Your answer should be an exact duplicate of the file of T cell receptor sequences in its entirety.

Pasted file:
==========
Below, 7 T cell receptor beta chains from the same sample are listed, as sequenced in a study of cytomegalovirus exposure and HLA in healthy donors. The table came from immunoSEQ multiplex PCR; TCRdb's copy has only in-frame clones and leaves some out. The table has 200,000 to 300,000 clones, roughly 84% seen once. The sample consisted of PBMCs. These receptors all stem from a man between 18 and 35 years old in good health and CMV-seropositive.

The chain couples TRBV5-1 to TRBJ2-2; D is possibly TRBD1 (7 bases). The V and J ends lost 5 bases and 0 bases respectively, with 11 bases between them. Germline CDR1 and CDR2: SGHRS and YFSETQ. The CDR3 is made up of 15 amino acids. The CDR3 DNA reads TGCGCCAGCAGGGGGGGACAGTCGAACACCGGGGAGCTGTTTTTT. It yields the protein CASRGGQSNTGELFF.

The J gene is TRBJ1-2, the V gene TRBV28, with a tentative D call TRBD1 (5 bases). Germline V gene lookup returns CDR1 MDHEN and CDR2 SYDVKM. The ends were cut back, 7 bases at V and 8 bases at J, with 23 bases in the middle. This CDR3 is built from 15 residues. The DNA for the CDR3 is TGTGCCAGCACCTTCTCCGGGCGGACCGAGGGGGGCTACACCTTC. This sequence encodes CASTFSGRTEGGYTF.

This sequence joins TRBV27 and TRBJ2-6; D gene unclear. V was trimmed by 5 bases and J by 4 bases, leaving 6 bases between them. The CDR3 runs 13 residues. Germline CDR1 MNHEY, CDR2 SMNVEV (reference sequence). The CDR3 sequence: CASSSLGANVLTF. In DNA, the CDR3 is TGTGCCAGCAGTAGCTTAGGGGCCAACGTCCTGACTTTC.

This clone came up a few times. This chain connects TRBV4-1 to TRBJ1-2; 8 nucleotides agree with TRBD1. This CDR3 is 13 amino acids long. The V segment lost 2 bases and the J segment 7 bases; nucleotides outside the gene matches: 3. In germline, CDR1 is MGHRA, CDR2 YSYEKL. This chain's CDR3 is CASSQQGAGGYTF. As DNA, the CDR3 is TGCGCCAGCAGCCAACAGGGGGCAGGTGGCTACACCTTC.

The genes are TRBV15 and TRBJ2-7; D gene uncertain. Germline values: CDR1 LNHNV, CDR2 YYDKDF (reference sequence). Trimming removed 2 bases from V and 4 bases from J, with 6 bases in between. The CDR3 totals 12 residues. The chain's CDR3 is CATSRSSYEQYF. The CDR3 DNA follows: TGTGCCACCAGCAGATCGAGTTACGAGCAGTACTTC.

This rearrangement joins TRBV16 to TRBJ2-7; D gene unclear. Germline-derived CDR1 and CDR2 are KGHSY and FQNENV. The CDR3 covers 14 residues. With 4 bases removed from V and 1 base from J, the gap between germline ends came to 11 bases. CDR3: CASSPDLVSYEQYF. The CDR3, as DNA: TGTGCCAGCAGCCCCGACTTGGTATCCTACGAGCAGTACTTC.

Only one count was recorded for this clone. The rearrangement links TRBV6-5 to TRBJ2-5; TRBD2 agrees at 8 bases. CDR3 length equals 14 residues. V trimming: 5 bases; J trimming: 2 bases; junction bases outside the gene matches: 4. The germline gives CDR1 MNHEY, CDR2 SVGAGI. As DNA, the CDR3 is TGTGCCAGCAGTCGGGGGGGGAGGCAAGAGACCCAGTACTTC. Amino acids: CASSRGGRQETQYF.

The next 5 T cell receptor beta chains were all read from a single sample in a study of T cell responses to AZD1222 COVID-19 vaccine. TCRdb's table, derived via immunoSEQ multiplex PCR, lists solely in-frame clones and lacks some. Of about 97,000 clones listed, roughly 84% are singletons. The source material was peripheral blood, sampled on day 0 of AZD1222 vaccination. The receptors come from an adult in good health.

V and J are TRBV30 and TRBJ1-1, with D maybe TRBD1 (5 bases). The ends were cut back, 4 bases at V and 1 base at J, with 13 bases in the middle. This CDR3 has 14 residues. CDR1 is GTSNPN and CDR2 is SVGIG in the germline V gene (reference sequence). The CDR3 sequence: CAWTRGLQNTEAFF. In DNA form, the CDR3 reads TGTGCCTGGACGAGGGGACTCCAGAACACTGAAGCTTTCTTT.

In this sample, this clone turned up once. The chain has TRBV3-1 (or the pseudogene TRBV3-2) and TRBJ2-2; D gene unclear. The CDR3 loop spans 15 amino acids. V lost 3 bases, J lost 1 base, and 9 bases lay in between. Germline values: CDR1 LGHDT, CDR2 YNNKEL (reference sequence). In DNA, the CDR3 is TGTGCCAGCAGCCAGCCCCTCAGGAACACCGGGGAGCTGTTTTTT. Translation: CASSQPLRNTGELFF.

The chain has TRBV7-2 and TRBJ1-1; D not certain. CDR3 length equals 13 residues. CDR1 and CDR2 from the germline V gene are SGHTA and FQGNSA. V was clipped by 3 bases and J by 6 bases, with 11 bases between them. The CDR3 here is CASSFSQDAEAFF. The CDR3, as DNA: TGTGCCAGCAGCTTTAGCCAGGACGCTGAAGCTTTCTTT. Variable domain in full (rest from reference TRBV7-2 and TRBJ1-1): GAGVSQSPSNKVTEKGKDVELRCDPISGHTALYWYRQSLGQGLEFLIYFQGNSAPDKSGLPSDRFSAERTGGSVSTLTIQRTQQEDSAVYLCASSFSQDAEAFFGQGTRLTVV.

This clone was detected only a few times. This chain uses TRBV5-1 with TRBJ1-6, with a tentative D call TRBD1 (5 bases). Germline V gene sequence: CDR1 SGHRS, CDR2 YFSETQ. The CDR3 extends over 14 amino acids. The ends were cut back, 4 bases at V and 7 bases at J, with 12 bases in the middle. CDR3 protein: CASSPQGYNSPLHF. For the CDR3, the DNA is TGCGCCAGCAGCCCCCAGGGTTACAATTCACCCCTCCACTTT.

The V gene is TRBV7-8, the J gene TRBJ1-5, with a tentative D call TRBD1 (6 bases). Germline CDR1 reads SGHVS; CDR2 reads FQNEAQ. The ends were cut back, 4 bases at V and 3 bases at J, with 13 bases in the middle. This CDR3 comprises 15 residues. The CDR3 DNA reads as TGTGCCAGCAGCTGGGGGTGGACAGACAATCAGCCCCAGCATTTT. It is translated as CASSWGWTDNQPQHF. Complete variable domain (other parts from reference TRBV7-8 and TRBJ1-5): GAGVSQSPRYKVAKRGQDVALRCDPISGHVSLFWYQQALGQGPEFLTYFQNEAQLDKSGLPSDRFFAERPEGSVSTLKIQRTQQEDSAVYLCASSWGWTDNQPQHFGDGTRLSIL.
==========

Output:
Below, 7 T cell receptor beta chains from the same sample are listed, as sequenced in a study of cytomegalovirus exposure and HLA in healthy donors. The table came from immunoSEQ multiplex PCR; TCRdb's copy has only in-frame clones and leaves some out. The table has 200,000 to 300,000 clones, roughly 84% seen once. The sample consisted of PBMCs. These receptors all stem from a man between 18 and 35 years old in good health and CMV-seropositive.

The chain couples TRBV5-1 to TRBJ2-2; D is possibly TRBD1 (7 bases). The V and J ends lost 5 bases and 0 bases respectively, with 11 bases between them. Germline CDR1 and CDR2: SGHRS and YFSETQ. The CDR3 is made up of 15 amino acids. The CDR3 DNA reads TGCGCCAGCAGGGGGGGACAGTCGAACACCGGGGAGCTGTTTTTT. It yields the protein CASRGGQSNTGELFF.

The J gene is TRBJ1-2, the V gene TRBV28, with a tentative D call TRBD1 (5 bases). Germline V gene lookup returns CDR1 MDHEN and CDR2 SYDVKM. The ends were cut back, 7 bases at V and 8 bases at J, with 23 bases in the middle. This CDR3 is built from 15 residues. The DNA for the CDR3 is TGTGCCAGCACCTTCTCCGGGCGGACCGAGGGGGGCTACACCTTC. This sequence encodes CASTFSGRTEGGYTF.

This sequence joins TRBV27 and TRBJ2-6; D gene unclear. V was trimmed by 5 bases and J by 4 bases, leaving 6 bases between them. The CDR3 runs 13 residues. Germline CDR1 MNHEY, CDR2 SMNVEV (reference sequence). The CDR3 sequence: CASSSLGANVLTF. In DNA, the CDR3 is TGTGCCAGCAGTAGCTTAGGGGCCAACGTCCTGACTTTC.

This clone came up a few times. This chain connects TRBV4-1 to TRBJ1-2; 8 nucleotides agree with TRBD1. This CDR3 is 13 amino acids long. The V segment lost 2 bases and the J segment 7 bases; nucleotides outside the gene matches: 3. In germline, CDR1 is MGHRA, CDR2 YSYEKL. This chain's CDR3 is CASSQQGAGGYTF. As DNA, the CDR3 is TGCGCCAGCAGCCAACAGGGGGCAGGTGGCTACACCTTC.

The genes are TRBV15 and TRBJ2-7; D gene uncertain. Germline values: CDR1 LNHNV, CDR2 YYDKDF (reference sequence). Trimming removed 2 bases from V and 4 bases from J, with 6 bases in between. The CDR3 totals 12 residues. The chain's CDR3 is CATSRSSYEQYF. The CDR3 DNA follows: TGTGCCACCAGCAGATCGAGTTACGAGCAGTACTTC.

This rearrangement joins TRBV16 to TRBJ2-7; D gene unclear. Germline-derived CDR1 and CDR2 are KGHSY and FQNENV. The CDR3 covers 14 residues. With 4 bases removed from V and 1 base from J, the gap between germline ends came to 11 bases. CDR3: CASSPDLVSYEQYF. The CDR3, as DNA: TGTGCCAGCAGCCCCGACTTGGTATCCTACGAGCAGTACTTC.

Only one count was recorded for this clone. The rearrangement links TRBV6-5 to TRBJ2-5; TRBD2 agrees at 8 bases. CDR3 length equals 14 residues. V trimming: 5 bases; J trimming: 2 bases; junction bases outside the gene matches: 4. The germline gives CDR1 MNHEY, CDR2 SVGAGI. As DNA, the CDR3 is TGTGCCAGCAGTCGGGGGGGGAGGCAAGAGACCCAGTACTTC. Amino acids: CASSRGGRQETQYF.

The next 5 T cell receptor beta chains were all read from a single sample in a study of T cell responses to AZD1222 COVID-19 vaccine. TCRdb's table, derived via immunoSEQ multiplex PCR, lists solely in-frame clones and lacks some. Of about 97,000 clones listed, roughly 84% are singletons. The source material was peripheral blood, sampled on day 0 of AZD1222 vaccination. The receptors come from an adult in good health.

V and J are TRBV30 and TRBJ1-1, with D maybe TRBD1 (5 bases). The ends were cut back, 4 bases at V and 1 base at J, with 13 bases in the middle. This CDR3 has 14 residues. CDR1 is GTSNPN and CDR2 is SVGIG in the germline V gene (reference sequence). The CDR3 sequence: CAWTRGLQNTEAFF. In DNA form, the CDR3 reads TGTGCCTGGACGAGGGGACTCCAGAACACTGAAGCTTTCTTT.

In this sample, this clone turned up once. The chain has TRBV3-1 (or the pseudogene TRBV3-2) and TRBJ2-2; D gene unclear. The CDR3 loop spans 15 amino acids. V lost 3 bases, J lost 1 base, and 9 bases lay in between. Germline values: CDR1 LGHDT, CDR2 YNNKEL (reference sequence). In DNA, the CDR3 is TGTGCCAGCAGCCAGCCCCTCAGGAACACCGGGGAGCTGTTTTTT. Translation: CASSQPLRNTGELFF.

The chain has TRBV7-2 and TRBJ1-1; D not certain. CDR3 length equals 13 residues. CDR1 and CDR2 from the germline V gene are SGHTA and FQGNSA. V was clipped by 3 bases and J by 6 bases, with 11 bases between them. The CDR3 here is CASSFSQDAEAFF. The CDR3, as DNA: TGTGCCAGCAGCTTTAGCCAGGACGCTGAAGCTTTCTTT. Variable domain in full (rest from reference TRBV7-2 and TRBJ1-1): GAGVSQSPSNKVTEKGKDVELRCDPISGHTALYWYRQSLGQGLEFLIYFQGNSAPDKSGLPSDRFSAERTGGSVSTLTIQRTQQEDSAVYLCASSFSQDAEAFFGQGTRLTVV.

This clone was detected only a few times. This chain uses TRBV5-1 with TRBJ1-6, with a tentative D call TRBD1 (5 bases). Germline V gene sequence: CDR1 SGHRS, CDR2 YFSETQ. The CDR3 extends over 14 amino acids. The ends were cut back, 4 bases at V and 7 bases at J, with 12 bases in the middle. CDR3 protein: CASSPQGYNSPLHF. For the CDR3, the DNA is TGCGCCAGCAGCCCCCAGGGTTACAATTCACCCCTCCACTTT.

The V gene is TRBV7-8, the J gene TRBJ1-5, with a tentative D call TRBD1 (6 bases). Germline CDR1 reads SGHVS; CDR2 reads FQNEAQ. The ends were cut back, 4 bases at V and 3 bases at J, with 13 bases in the middle. This CDR3 comprises 15 residues. The CDR3 DNA reads as TGTGCCAGCAGCTGGGGGTGGACAGACAATCAGCCCCAGCATTTT. It is translated as CASSWGWTDNQPQHF. Complete variable domain (other parts from reference TRBV7-8 and TRBJ1-5): GAGVSQSPRYKVAKRGQDVALRCDPISGHVSLFWYQQALGQGPEFLTYFQNEAQLDKSGLPSDRFFAERPEGSVSTLKIQRTQQEDSAVYLCASSWGWTDNQPQHFGDGTRLSIL.